In today’s competitive job market, you need to take advantage of every opportunity you can to get ahead, so why not start where the whole hiring process begins: with your resume.
When looking for a new job, many people just add their most recent experiences to the same template they’ve been using since they first started working. But that puts them at a huge disadvantage. One rarely strikes gold the first time they go searching for it, and yet tons of people continue to peddle the same poorly organized resumes they’ve always used. So take advantage of that fact and get ahead by changing things up with your resume.
Crafting an effective and eye-catching resume is a balancing act: you want it to help you stand out, but you don’t want it to be gaudy or overdone. A great resume isn’t defined by how snazzy it looks, but by how effectively it presents you to potential employers. It’s less about your resume looking unique and distinct, and more about making you look unique and distinct.
Clarity, legibility and flow are the key principles of a great resume. Achieving those qualities, however, isn’t as straightforward as it might seem. Reformatting your resume should be about letting your experience and skills shine. So how can you go about doing that?
A few basics
As stated before, changing your resume isn’t about making it stand out more, it’s about making you stand out more. So, as far as appearances go, keep it simple.
Use 10-12pt fonts. Serif fonts, which are fonts with those little projections off the ends of the letters like Times New Roman, are classic and professional. Sans-serif fonts, like Arial, are sleeker, more modern and a bit more casual. Both options are good for a resume, but you might take into consideration the type of job you’re applying for and how you want to appear to your potential employers.
Use consistent margins and indentations and don’t overcrowd your pages. Also, curate wisely. You don’t need to include every job you’ve had since you were a teenager. Unless it directly relates, your summer flipping burgers when you were sixteen shouldn’t be included. And keep your resume to two pages, three at the most.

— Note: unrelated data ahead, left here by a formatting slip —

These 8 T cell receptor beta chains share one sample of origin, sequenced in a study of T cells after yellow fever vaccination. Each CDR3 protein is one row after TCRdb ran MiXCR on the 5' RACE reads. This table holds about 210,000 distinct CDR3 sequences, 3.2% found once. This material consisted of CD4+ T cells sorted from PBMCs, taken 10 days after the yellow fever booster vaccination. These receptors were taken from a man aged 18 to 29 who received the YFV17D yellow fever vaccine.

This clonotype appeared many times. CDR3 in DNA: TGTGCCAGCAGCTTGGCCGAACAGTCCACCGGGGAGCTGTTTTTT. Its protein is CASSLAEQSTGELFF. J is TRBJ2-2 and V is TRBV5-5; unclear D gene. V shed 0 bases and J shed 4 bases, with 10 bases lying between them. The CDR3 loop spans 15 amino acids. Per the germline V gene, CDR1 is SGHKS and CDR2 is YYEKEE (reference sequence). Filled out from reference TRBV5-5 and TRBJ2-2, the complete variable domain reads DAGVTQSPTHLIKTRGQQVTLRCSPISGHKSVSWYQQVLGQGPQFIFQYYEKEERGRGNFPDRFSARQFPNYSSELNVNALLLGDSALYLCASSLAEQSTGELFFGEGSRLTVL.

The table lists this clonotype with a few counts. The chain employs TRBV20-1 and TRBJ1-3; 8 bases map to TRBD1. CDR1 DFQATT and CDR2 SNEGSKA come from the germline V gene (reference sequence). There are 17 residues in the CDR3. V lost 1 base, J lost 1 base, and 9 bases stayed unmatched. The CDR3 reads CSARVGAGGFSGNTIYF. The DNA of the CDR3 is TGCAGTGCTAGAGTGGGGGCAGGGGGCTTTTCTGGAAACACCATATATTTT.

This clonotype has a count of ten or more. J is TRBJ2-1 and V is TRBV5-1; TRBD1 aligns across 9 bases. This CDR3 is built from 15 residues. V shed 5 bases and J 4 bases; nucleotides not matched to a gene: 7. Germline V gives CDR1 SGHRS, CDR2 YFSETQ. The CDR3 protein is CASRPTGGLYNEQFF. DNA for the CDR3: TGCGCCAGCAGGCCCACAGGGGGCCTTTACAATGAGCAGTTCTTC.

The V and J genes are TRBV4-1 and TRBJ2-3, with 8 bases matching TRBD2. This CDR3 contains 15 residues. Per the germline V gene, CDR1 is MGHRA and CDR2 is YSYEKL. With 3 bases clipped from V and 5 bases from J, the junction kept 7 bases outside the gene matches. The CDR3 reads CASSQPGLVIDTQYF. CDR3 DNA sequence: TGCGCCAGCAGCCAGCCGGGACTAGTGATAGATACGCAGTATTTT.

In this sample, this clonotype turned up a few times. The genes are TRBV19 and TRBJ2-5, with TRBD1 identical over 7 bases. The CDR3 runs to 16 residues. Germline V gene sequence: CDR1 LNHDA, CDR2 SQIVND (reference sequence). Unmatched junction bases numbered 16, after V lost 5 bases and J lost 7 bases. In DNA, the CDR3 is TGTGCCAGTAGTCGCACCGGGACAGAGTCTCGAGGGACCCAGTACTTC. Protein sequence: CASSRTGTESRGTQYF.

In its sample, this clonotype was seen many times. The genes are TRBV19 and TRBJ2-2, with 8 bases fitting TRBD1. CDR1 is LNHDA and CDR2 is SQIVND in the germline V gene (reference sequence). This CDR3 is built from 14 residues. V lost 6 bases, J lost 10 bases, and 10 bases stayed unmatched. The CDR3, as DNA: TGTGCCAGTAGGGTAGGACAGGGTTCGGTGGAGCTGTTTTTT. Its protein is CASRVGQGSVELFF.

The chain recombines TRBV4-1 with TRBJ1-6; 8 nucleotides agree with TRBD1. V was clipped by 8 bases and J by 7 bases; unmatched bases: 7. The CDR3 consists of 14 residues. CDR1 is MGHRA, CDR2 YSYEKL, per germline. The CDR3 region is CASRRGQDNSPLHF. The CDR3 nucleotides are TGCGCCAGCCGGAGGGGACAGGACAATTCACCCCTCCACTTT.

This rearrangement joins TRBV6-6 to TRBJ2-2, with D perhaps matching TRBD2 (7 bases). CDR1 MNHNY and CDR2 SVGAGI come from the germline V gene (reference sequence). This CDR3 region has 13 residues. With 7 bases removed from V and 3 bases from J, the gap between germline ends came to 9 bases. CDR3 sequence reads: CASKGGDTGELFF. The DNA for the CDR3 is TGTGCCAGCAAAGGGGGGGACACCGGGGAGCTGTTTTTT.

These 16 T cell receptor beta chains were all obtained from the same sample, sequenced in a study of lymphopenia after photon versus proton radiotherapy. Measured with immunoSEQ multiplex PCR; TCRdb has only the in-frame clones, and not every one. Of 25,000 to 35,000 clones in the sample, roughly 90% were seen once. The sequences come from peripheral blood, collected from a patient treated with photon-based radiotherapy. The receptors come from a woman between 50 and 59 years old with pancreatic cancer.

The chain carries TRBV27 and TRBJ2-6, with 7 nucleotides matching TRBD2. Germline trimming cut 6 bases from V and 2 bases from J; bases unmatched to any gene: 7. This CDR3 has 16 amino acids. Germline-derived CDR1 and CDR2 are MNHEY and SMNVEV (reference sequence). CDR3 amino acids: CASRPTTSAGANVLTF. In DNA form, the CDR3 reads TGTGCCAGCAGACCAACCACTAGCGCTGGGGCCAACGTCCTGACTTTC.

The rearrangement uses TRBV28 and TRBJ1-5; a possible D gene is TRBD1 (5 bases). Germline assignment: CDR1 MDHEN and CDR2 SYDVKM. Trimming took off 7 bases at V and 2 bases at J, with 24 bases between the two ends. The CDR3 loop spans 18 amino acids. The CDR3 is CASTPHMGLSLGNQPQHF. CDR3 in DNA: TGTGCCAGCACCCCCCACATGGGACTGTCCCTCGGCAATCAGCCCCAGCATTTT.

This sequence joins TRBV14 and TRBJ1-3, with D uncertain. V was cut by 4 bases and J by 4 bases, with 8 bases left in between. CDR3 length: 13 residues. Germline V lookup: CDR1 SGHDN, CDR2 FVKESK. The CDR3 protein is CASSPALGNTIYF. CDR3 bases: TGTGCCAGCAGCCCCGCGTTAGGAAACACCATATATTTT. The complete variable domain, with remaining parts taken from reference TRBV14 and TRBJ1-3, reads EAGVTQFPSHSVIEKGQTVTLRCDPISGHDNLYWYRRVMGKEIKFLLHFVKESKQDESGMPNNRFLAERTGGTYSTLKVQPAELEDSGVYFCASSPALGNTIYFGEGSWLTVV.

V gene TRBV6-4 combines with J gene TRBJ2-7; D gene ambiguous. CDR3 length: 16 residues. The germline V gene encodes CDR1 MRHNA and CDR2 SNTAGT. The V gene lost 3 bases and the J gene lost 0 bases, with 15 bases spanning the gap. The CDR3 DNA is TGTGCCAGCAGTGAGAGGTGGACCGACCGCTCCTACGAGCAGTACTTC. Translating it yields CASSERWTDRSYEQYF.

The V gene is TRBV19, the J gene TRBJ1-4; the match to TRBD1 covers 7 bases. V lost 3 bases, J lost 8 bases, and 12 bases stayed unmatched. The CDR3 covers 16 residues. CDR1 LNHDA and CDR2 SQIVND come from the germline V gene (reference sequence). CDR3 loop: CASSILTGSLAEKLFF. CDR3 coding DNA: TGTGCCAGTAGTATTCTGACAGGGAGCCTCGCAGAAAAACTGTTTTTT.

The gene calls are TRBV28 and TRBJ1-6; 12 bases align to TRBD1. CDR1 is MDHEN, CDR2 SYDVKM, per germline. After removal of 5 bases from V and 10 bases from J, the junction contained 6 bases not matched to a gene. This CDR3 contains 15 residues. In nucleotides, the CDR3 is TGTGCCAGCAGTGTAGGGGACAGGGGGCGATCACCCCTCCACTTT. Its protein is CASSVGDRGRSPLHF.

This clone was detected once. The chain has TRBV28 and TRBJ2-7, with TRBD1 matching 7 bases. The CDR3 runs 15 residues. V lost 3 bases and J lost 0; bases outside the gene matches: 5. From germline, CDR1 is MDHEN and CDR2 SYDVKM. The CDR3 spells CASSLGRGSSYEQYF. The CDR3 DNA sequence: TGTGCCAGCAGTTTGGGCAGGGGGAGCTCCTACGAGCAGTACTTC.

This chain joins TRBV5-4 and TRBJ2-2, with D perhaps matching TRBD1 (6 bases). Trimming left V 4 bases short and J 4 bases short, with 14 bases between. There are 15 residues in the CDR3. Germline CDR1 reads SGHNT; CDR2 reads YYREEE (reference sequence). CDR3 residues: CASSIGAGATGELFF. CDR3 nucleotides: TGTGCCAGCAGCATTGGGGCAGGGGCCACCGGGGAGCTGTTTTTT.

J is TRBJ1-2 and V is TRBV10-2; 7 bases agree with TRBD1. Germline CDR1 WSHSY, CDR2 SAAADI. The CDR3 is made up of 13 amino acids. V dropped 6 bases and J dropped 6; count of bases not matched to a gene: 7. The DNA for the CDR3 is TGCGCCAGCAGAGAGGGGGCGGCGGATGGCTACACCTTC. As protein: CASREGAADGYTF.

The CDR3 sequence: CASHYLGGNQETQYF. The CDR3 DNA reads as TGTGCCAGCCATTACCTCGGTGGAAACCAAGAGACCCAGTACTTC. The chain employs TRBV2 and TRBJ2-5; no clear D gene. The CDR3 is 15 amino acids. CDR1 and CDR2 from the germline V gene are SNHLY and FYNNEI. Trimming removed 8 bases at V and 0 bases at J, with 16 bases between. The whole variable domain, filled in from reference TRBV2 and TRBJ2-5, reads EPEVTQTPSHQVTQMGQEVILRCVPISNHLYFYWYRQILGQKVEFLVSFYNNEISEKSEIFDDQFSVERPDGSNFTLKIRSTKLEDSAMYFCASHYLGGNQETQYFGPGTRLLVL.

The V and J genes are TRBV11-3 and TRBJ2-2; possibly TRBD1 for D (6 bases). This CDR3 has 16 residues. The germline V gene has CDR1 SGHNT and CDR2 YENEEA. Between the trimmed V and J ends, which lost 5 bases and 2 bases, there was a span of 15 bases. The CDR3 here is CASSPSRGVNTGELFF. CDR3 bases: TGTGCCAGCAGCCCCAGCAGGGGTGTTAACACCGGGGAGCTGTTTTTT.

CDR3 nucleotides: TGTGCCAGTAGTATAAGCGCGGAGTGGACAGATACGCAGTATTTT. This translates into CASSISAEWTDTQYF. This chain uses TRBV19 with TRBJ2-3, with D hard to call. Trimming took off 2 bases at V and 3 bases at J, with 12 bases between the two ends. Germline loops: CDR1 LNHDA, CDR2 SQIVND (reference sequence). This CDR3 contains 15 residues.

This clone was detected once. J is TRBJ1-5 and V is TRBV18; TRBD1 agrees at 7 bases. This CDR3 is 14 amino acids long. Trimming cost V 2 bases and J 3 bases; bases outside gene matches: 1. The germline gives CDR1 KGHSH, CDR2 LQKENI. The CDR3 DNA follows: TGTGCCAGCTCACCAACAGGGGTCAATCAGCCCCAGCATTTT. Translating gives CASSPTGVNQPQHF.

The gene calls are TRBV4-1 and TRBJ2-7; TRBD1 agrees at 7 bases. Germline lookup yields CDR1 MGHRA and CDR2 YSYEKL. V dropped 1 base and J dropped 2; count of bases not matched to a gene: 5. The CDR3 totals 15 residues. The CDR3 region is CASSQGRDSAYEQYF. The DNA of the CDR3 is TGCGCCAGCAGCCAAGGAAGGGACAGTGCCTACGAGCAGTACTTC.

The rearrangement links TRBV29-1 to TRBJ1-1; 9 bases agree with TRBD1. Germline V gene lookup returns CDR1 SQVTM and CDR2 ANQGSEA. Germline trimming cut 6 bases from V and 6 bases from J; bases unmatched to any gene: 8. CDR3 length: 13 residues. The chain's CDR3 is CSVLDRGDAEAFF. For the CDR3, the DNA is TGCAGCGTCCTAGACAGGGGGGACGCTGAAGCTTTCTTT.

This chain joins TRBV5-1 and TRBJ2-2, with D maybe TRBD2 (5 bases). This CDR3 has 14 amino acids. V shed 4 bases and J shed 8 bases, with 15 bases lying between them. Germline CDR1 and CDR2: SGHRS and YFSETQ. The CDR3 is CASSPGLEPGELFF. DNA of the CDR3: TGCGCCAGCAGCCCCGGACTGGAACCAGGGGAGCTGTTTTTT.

Break your resume into quadrants
It’s been widely documented that recruiters and hiring managers spend an average of six seconds looking at an individual resume. That means they barely even glance at some resumes that they receive. You should therefore optimize the format of your resume to ensure that all the pertinent information you’re presenting is easy to discern.
One way to do this is to break your resume into quadrants. People normally read from left to right and from top to bottom. That knowledge will help you format your resume.
You want an equal amount of text and blank space in each quadrant to create balance in your resume, but since the first thing readers see is the upper left quadrant, you want the most important information to be contained there.
Clearly outlined sections
Recruiters look first at your name, current title and company, current position start and end date, previous title and company, previous position start and end dates and education. So, include this information toward the top of your resume.